There’s a new page on the site, under the Resources tab: a short but substantial biography of Doris Lessing, written by Society member Linda E. Chown. This biographical essay focuses on the phases of the author’s life from her birth in 1919 to the early 1980s. Chown’s text is not just factual, but also richly sourced with extensive quotations from published Lessing interviews, some of them now rare. Therefore it should be a valuable resource to students and scholars as a serious introductory biography. For insight into the later years, we are all now awaiting the publication of the authorized biography, now being written!
The current issue of the New York Review of Books features a lengthy review, by Hermione Lee, of Jenny Diski’s memoir, In Gratitude, which was published earlier in 2016. Diski died of cancer this spring, just days after the book saw publication in the UK.
Much of the memoir focuses on Diski’s complex relationship with Doris Lessing. After breaking with her parents, Diski lived several years in Lessing’s care, in the author’s London home during the 1960s. Diski went on to a successful writing career from the 1980s forward. On receiving her cancer diagnosis in 2014, Diski began in the London Review of Books a series of essays that in large part explored her memories of Lessing. Published as In Gratitude, the collection is the most substantial literary reflection on Doris Lessing to appear since her death in 2013.
For those interested in the reception of Diski’s book — particularly its perspective on Lessing — below are links to a range of notices and reviews, in reverse chronological order. Feel free to submit reviews you think should be listed here by contacting us.
Jenny Diski interview by Lynn Barber, The Sunday Times (subscription required)
A post today on the London Review of Books blog discusses the Doris Lessing Special Collection at the Harare City Library in Harare, Zimbabwe. Lessing donated over 3,000 books from her personal collection to the library on her death in 2013. The collection opened to the public 3 months ago, as reported here.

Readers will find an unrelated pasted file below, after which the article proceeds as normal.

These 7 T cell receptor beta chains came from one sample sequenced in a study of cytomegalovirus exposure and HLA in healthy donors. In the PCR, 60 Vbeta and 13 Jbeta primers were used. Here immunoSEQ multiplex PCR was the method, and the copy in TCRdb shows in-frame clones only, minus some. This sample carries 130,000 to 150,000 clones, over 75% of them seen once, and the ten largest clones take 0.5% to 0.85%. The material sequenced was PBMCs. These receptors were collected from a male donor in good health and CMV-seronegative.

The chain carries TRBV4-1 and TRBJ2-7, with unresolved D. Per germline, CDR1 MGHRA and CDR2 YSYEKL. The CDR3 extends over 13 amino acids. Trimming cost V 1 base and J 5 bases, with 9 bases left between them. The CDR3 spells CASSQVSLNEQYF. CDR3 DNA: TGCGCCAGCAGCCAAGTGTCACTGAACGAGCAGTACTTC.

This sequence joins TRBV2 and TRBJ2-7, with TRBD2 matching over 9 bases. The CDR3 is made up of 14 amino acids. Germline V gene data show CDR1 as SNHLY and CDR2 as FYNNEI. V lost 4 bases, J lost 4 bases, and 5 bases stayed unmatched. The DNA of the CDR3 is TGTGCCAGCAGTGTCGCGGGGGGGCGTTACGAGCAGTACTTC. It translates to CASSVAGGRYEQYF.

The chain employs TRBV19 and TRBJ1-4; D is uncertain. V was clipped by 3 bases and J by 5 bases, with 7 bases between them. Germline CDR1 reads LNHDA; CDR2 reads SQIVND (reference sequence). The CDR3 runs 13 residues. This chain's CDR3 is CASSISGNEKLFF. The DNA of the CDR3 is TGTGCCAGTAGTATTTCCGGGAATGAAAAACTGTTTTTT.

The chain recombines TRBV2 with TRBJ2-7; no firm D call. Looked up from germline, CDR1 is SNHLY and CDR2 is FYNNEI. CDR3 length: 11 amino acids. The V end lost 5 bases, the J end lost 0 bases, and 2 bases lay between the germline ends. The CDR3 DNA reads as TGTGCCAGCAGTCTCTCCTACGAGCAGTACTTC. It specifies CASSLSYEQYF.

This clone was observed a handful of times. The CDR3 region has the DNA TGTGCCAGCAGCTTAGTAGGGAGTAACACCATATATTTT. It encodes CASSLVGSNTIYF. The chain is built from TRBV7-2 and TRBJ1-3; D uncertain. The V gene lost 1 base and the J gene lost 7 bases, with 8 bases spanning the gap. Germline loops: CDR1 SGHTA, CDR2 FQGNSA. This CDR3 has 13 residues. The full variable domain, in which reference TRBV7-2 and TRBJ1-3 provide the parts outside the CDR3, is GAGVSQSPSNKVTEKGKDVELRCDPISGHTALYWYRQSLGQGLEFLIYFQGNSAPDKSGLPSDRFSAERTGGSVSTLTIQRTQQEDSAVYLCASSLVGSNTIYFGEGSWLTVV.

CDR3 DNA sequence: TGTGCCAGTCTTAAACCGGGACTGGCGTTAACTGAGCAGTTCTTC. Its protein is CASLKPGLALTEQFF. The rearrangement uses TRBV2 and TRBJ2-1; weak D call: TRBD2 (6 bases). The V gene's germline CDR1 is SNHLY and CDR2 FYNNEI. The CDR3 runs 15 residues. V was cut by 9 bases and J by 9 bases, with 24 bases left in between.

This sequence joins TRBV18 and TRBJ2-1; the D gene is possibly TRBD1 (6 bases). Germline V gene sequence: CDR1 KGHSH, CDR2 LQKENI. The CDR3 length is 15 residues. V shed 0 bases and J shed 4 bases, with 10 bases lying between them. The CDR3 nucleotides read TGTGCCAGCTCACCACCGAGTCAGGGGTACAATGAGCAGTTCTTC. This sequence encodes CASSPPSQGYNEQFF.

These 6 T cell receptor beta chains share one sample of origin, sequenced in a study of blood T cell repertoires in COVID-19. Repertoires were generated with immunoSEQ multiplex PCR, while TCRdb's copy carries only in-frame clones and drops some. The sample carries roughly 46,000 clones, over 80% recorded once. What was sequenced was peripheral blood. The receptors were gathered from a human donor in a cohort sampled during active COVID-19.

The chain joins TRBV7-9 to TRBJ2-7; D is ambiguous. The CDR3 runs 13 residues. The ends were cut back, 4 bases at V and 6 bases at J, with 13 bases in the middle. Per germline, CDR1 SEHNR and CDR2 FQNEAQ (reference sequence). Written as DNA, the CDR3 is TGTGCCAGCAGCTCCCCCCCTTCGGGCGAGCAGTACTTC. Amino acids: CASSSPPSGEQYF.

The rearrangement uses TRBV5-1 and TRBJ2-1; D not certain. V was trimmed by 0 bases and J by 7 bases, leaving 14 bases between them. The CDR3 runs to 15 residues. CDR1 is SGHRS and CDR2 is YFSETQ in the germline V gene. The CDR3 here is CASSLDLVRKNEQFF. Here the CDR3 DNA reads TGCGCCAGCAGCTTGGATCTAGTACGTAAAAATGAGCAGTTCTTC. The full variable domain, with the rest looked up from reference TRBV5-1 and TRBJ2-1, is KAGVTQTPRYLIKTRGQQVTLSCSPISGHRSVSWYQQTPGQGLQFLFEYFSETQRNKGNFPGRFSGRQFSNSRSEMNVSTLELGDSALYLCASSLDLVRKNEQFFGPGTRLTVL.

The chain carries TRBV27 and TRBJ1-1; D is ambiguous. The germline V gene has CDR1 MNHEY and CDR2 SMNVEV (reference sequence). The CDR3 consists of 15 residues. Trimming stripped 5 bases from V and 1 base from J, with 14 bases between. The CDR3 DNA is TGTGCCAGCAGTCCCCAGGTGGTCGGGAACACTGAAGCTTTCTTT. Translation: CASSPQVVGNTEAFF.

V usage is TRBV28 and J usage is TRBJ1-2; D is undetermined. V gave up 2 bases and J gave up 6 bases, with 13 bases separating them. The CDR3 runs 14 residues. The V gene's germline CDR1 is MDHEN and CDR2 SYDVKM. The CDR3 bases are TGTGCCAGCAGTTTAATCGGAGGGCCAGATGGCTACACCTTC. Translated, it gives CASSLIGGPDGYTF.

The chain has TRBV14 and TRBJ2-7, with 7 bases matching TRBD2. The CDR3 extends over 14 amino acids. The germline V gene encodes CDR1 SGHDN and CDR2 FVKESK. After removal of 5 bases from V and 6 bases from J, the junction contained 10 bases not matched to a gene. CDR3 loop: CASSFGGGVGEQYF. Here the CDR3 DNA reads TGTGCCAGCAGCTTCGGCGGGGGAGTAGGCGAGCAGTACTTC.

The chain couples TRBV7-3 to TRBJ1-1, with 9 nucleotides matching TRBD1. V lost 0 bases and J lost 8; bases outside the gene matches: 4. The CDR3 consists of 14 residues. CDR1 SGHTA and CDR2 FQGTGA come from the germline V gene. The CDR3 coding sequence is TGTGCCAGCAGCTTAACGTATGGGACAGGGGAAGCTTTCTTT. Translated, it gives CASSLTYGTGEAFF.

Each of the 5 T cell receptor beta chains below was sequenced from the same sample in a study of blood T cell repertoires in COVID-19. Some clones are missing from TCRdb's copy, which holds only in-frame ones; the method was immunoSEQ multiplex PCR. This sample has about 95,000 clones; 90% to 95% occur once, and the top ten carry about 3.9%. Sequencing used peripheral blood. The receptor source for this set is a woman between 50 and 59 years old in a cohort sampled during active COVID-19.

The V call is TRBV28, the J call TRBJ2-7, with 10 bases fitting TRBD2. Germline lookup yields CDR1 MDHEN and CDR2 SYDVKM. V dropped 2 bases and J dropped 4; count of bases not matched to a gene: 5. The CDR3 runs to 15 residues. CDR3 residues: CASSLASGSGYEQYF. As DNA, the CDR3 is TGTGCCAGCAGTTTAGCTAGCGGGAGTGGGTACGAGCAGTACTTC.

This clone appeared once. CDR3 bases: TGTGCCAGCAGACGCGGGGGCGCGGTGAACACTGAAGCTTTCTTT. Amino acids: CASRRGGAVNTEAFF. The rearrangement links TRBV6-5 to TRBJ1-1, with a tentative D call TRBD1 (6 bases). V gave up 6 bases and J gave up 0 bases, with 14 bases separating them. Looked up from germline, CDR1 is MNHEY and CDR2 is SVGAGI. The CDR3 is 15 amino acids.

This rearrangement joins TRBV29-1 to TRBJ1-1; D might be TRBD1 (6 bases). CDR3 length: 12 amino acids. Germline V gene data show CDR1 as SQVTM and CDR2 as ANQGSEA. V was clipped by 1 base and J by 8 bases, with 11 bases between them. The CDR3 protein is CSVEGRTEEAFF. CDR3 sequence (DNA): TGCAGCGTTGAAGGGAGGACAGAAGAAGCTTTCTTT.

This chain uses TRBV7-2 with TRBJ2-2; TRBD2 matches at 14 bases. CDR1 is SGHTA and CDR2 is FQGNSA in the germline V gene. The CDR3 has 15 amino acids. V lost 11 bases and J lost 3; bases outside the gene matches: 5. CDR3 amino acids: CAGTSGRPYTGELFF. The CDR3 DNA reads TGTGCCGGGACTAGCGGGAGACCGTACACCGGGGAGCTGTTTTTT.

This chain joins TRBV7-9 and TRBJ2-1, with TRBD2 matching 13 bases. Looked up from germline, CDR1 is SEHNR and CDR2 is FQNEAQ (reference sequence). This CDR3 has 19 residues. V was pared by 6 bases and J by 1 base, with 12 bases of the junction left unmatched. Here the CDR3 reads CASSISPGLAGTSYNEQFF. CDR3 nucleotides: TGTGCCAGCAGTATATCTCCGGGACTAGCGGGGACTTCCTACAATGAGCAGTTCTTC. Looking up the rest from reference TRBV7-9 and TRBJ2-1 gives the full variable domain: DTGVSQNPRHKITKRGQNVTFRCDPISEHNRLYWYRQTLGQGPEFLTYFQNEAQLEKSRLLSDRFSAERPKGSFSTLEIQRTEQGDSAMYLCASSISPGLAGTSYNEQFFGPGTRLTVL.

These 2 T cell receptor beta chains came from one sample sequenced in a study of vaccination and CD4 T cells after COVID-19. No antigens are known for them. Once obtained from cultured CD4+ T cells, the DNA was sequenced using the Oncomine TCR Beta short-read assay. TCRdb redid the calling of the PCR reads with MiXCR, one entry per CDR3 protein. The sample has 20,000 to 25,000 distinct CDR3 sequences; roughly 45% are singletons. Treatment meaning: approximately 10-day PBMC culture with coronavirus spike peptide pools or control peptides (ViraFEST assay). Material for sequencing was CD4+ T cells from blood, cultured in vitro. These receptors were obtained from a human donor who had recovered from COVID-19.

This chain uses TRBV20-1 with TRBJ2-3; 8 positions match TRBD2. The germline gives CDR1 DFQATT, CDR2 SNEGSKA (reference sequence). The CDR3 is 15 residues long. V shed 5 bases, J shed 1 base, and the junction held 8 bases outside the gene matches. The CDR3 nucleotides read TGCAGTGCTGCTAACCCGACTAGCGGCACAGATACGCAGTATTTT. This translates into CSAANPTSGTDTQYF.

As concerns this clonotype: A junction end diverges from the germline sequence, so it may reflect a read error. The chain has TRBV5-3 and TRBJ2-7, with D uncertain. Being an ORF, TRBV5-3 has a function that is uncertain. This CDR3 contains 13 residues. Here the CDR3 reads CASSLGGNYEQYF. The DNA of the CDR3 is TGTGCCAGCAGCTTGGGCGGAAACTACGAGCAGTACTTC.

Lessing reflected on her early education and spoke about the importance of access to literature, especially in postcolonial societies, in her 2007 Nobel lecture.
The editors of Doris Lessing Studies have issued their annual call for papers! This year’s edition will be a special, themed issue. Theme description and contact info below:
“Looking Backward, Looking Forward: Comparative Readings of Doris Lessing’s Historical and Speculative Fiction”
Building upon the Doris Lessing Society’s panel at MLA 2016, this special issue of Doris Lessing Studies seeks article submissions comparing Lessing’s historical-realist-autobiographical fiction to her speculative novels or stories. These two periods in Lessing’s career are often considered by critics as separate areas or phases, but we are interested in exploring ways to bridge that divide. We are interested in attempts to find continuities in Lessing’s career, to theorize the transition from one period to the other, or to articulate non-linear models for understanding her aesthetic trajectory in its long duration.
Submissions should be 12-18 double-spaced (12 point type) pages long, following MLA style. Endnotes must be indicated by superscript numbers manually added within the text and typed in at the end of the article. Submissions should be sent to co-editors Robin Visel and Mark Pedretti (email both firstname.lastname@example.org and email@example.com with subject “DLS2016 Article Submission”) by May 15, 2016.